South China Morning Post | 15 April 2015
High time for a global investment agreement
Just as trade has joined dozens of economies closer together in recent years, burgeoning foreign direct investment (FDI) is contributing an even more powerful global imprint. In terms of international transactions, FDI is more important than trade.
While annual global exports of goods and services are in the region of US$24 trillion a year, sales of foreign affiliates of multinational corporations (MNCs) come in at some US$30 trillion. And about one-third of international trade flows are intra-corporate transactions.
Everyone knows that FDI among industrial countries has expanded greatly over the years. Less appreciated, perhaps, is the rapidly growing participation of non-OECD economies in outward FDI flows.
In the decade up to 2012, intra-OECD FDI grew at an average 6 per cent per year. The comparable number for flows from non-OECD to OECD economies was 17 per cent, admittedly from a much lower base.
But by 2013, emerging markets accounted for almost 40 per cent of outward FDI. The quality of FDI has been improving too. Emerging economies now also account for 40 per cent of R&D expenditures, compared to one-tenth a decade ago.
Even as FDI flows shrunk by 8 per cent globally in 2014, emerging markets accounted for some 60 per cent of the year’s increase, repeating an unbroken pattern established for a third year in a row. Asia is a big part of that story.
Despite the catch-up, advanced economies are still home to 92 of the largest 100 non-financial multilateral enterprises (MNEs) ranked by foreign asset holdings. But the community of nations with stakes on both sides of the investment game – inward and outward flows – is growing fast.
In laying out some of this background at an international meeting of investors in Dubai last month, Karl Sauvant of Columbia University – a leading authority on FDI – also emphasised a shifting policy environment.
Virtually every government runs some kind of investment promotion authority offering informational and other facilitating support. But most governments provide a lot more besides.
Four issues stand out. The first of these is the impact of government incentives for FDI. Possible supports include financial incentives, fiscal exemptions, investment insurance, and double taxation agreements. Certain of these may serve both inward and outward investments, while some only work for one or the other.
Second, the role of SOEs in FDI has attracted growing attention, especially from industrial countries with less extensive public asset ownership than some emerging economies. They see this as unfair investment competition. One retort is that regardless of whether state ownership implies subsidization, financial and fiscal incentives tilt the competitive landscape.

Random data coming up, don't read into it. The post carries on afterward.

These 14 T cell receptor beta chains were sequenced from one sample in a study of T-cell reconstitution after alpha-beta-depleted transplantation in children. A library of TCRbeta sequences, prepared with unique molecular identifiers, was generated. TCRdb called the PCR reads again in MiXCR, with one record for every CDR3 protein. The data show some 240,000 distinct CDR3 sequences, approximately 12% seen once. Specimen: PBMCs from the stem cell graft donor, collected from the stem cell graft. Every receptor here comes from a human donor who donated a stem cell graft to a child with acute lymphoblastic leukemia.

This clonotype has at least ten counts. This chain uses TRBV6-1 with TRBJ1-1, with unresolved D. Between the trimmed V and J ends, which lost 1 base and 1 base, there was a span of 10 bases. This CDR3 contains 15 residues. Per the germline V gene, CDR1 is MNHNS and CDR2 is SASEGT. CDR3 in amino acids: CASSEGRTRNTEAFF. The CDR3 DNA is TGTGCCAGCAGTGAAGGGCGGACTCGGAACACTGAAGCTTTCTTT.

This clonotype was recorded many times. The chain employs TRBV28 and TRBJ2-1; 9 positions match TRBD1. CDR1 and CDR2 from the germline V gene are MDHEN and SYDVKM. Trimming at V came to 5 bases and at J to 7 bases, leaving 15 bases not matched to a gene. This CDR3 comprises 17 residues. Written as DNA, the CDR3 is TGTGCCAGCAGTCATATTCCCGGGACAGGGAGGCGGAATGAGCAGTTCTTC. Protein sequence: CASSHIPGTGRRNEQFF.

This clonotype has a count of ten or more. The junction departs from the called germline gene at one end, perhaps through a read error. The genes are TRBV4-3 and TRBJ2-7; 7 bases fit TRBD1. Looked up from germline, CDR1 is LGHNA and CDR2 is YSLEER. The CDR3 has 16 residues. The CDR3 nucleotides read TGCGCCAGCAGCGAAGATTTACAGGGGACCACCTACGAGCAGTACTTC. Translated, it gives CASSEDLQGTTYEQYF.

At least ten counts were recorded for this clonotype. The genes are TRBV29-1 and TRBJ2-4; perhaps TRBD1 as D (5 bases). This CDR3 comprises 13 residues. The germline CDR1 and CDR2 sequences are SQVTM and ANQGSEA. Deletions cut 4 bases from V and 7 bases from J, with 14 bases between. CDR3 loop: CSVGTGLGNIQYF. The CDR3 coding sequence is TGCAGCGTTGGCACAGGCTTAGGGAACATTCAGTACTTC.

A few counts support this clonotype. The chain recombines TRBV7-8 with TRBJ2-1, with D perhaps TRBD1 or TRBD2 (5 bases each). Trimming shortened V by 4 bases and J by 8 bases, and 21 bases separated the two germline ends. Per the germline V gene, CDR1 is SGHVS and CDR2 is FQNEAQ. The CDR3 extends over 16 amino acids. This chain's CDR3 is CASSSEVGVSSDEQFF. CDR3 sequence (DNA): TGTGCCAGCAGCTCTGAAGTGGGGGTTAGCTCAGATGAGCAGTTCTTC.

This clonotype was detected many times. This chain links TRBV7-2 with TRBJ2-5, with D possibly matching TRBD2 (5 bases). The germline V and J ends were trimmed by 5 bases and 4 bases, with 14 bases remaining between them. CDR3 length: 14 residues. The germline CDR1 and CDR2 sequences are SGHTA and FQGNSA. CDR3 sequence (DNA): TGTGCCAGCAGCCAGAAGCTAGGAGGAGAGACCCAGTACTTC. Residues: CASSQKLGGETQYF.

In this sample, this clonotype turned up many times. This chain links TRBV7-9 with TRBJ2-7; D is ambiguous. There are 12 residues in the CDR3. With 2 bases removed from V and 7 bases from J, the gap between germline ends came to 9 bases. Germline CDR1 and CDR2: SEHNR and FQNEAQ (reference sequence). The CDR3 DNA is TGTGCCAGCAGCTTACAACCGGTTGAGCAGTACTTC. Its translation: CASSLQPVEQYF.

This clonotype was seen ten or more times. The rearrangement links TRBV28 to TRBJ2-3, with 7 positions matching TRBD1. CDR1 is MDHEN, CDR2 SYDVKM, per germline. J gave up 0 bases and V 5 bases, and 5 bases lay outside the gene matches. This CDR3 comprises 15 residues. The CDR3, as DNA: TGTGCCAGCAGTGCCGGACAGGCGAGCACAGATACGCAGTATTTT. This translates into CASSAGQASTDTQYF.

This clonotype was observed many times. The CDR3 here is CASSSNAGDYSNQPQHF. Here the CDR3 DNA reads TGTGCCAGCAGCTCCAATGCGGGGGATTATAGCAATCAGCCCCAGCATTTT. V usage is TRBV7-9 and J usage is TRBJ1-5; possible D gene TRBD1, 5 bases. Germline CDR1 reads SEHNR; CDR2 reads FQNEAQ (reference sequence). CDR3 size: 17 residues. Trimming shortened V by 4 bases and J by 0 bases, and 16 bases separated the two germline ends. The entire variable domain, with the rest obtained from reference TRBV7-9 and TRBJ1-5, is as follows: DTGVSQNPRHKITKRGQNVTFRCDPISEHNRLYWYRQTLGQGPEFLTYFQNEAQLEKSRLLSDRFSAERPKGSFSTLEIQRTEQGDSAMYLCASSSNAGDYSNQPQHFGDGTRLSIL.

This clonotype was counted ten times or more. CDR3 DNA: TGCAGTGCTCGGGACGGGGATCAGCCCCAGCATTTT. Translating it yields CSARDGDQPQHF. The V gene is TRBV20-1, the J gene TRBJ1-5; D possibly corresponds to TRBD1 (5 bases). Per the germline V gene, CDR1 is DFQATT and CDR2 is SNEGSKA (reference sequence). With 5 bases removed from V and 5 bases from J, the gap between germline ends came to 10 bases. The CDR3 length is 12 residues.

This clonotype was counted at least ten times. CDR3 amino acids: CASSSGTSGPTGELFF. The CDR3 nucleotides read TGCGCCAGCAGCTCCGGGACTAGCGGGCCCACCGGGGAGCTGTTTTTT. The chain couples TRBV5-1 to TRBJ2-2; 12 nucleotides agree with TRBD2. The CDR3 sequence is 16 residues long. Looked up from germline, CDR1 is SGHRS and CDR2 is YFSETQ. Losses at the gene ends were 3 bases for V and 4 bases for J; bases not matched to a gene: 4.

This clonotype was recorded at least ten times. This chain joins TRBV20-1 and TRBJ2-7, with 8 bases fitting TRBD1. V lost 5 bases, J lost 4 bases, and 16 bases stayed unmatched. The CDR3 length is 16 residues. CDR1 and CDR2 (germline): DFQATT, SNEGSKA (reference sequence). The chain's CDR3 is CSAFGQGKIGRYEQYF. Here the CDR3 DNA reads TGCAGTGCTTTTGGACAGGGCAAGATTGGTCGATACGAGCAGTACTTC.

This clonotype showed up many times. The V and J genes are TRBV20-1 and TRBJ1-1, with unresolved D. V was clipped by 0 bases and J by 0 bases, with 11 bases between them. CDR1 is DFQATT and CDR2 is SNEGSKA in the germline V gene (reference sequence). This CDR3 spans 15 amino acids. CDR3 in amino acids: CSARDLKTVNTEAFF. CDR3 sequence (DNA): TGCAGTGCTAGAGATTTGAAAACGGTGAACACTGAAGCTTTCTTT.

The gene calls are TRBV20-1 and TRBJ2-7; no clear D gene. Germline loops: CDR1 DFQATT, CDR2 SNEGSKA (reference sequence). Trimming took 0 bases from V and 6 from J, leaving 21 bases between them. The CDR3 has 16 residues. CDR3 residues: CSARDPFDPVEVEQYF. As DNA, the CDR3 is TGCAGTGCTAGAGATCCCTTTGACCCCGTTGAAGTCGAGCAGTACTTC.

Third, governments have brought national security arguments to bear, as well as notions of national patrimony, in blocking foreign asset ownership. No international understandings appear to exist on the legitimate scope of such actions.
Finally, investor-state dispute settlement (ISDS) arrangements have been a major source of contention. These give private investors standing in international tribunals to sue host governments. The negotiations between the United States and the EU under the Trans-Atlantic Trade and Investment Partnership initiative have been affected by public opposition to ISDS.
This is not an exhaustive list of issues, but it offers a flavour of the policy disarray besetting a vital and generally beneficial link joining up the global economy. That disarray is nowhere better illustrated than in the bewildering plethora of preferential trade agreements and bilateral investment treaties (BITs) that regulate FDI.
More than 3000 BITs exist globally. Admittedly, the EU and the United States have built templates that they entice partner economies to sign. But this hardly substitutes for the coherence of an international investment agreement in a world no such agreement exists, despite past efforts to establish one.
Crafting a global agreement is an obvious and needed step towards better global economic governance. Expanding constituencies of countries on both sides of the aisle – outward investing economies looking for new opportunities who are also host economies seeking growth-enhancing and development-friendly inward investments – create greater interest than ever before in getting this right.
Patrick Low is vice-president of research at Fung Global Institute